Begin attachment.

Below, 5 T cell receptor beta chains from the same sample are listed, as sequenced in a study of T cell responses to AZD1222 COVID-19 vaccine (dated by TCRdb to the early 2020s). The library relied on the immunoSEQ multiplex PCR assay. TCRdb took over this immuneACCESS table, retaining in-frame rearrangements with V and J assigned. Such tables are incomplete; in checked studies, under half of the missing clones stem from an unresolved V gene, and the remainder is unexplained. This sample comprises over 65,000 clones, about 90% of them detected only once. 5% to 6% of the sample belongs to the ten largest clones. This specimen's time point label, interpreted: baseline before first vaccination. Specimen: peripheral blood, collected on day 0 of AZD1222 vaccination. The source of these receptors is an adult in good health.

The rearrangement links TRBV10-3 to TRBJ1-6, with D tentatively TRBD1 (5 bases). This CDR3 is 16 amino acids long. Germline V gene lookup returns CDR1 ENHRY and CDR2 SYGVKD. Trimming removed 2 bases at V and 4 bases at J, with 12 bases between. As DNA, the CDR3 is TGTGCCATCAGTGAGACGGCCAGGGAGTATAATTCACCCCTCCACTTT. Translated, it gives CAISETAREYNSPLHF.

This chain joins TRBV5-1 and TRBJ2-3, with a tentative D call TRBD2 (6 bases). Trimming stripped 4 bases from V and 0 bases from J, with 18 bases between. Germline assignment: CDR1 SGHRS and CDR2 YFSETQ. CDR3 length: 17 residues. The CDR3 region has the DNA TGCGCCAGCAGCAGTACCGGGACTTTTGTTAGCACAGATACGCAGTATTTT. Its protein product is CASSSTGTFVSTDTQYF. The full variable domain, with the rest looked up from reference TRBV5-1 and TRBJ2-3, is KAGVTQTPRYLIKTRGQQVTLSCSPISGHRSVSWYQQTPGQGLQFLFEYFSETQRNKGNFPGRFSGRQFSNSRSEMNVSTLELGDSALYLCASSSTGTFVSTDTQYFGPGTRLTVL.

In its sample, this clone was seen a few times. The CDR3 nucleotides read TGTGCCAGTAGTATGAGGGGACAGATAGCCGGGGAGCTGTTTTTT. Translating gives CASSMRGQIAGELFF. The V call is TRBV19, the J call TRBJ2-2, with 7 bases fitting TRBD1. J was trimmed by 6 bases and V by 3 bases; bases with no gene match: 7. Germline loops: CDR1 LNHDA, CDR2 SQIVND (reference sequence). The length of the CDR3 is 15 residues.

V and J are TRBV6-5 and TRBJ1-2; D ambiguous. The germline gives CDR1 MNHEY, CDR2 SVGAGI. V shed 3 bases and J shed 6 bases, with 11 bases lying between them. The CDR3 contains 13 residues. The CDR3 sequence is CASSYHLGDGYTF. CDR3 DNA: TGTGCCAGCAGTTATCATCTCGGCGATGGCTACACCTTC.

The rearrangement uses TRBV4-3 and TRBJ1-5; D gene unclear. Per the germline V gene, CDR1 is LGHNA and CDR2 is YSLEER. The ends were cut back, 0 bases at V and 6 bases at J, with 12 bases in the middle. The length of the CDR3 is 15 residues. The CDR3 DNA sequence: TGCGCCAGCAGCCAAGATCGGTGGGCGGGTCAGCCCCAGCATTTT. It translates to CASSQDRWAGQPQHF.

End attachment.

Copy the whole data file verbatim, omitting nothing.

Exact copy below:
Below, 5 T cell receptor beta chains from the same sample are listed, as sequenced in a study of T cell responses to AZD1222 COVID-19 vaccine (dated by TCRdb to the early 2020s). The library relied on the immunoSEQ multiplex PCR assay. TCRdb took over this immuneACCESS table, retaining in-frame rearrangements with V and J assigned. Such tables are incomplete; in checked studies, under half of the missing clones stem from an unresolved V gene, and the remainder is unexplained. This sample comprises over 65,000 clones, about 90% of them detected only once. 5% to 6% of the sample belongs to the ten largest clones. This specimen's time point label, interpreted: baseline before first vaccination. Specimen: peripheral blood, collected on day 0 of AZD1222 vaccination. The source of these receptors is an adult in good health.

The rearrangement links TRBV10-3 to TRBJ1-6, with D tentatively TRBD1 (5 bases). This CDR3 is 16 amino acids long. Germline V gene lookup returns CDR1 ENHRY and CDR2 SYGVKD. Trimming removed 2 bases at V and 4 bases at J, with 12 bases between. As DNA, the CDR3 is TGTGCCATCAGTGAGACGGCCAGGGAGTATAATTCACCCCTCCACTTT. Translated, it gives CAISETAREYNSPLHF.

This chain joins TRBV5-1 and TRBJ2-3, with a tentative D call TRBD2 (6 bases). Trimming stripped 4 bases from V and 0 bases from J, with 18 bases between. Germline assignment: CDR1 SGHRS and CDR2 YFSETQ. CDR3 length: 17 residues. The CDR3 region has the DNA TGCGCCAGCAGCAGTACCGGGACTTTTGTTAGCACAGATACGCAGTATTTT. Its protein product is CASSSTGTFVSTDTQYF. The full variable domain, with the rest looked up from reference TRBV5-1 and TRBJ2-3, is KAGVTQTPRYLIKTRGQQVTLSCSPISGHRSVSWYQQTPGQGLQFLFEYFSETQRNKGNFPGRFSGRQFSNSRSEMNVSTLELGDSALYLCASSSTGTFVSTDTQYFGPGTRLTVL.

In its sample, this clone was seen a few times. The CDR3 nucleotides read TGTGCCAGTAGTATGAGGGGACAGATAGCCGGGGAGCTGTTTTTT. Translating gives CASSMRGQIAGELFF. The V call is TRBV19, the J call TRBJ2-2, with 7 bases fitting TRBD1. J was trimmed by 6 bases and V by 3 bases; bases with no gene match: 7. Germline loops: CDR1 LNHDA, CDR2 SQIVND (reference sequence). The length of the CDR3 is 15 residues.

V and J are TRBV6-5 and TRBJ1-2; D ambiguous. The germline gives CDR1 MNHEY, CDR2 SVGAGI. V shed 3 bases and J shed 6 bases, with 11 bases lying between them. The CDR3 contains 13 residues. The CDR3 sequence is CASSYHLGDGYTF. CDR3 DNA: TGTGCCAGCAGTTATCATCTCGGCGATGGCTACACCTTC.

The rearrangement uses TRBV4-3 and TRBJ1-5; D gene unclear. Per the germline V gene, CDR1 is LGHNA and CDR2 is YSLEER. The ends were cut back, 0 bases at V and 6 bases at J, with 12 bases in the middle. The length of the CDR3 is 15 residues. The CDR3 DNA sequence: TGCGCCAGCAGCCAAGATCGGTGGGCGGGTCAGCCCCAGCATTTT. It translates to CASSQDRWAGQPQHF.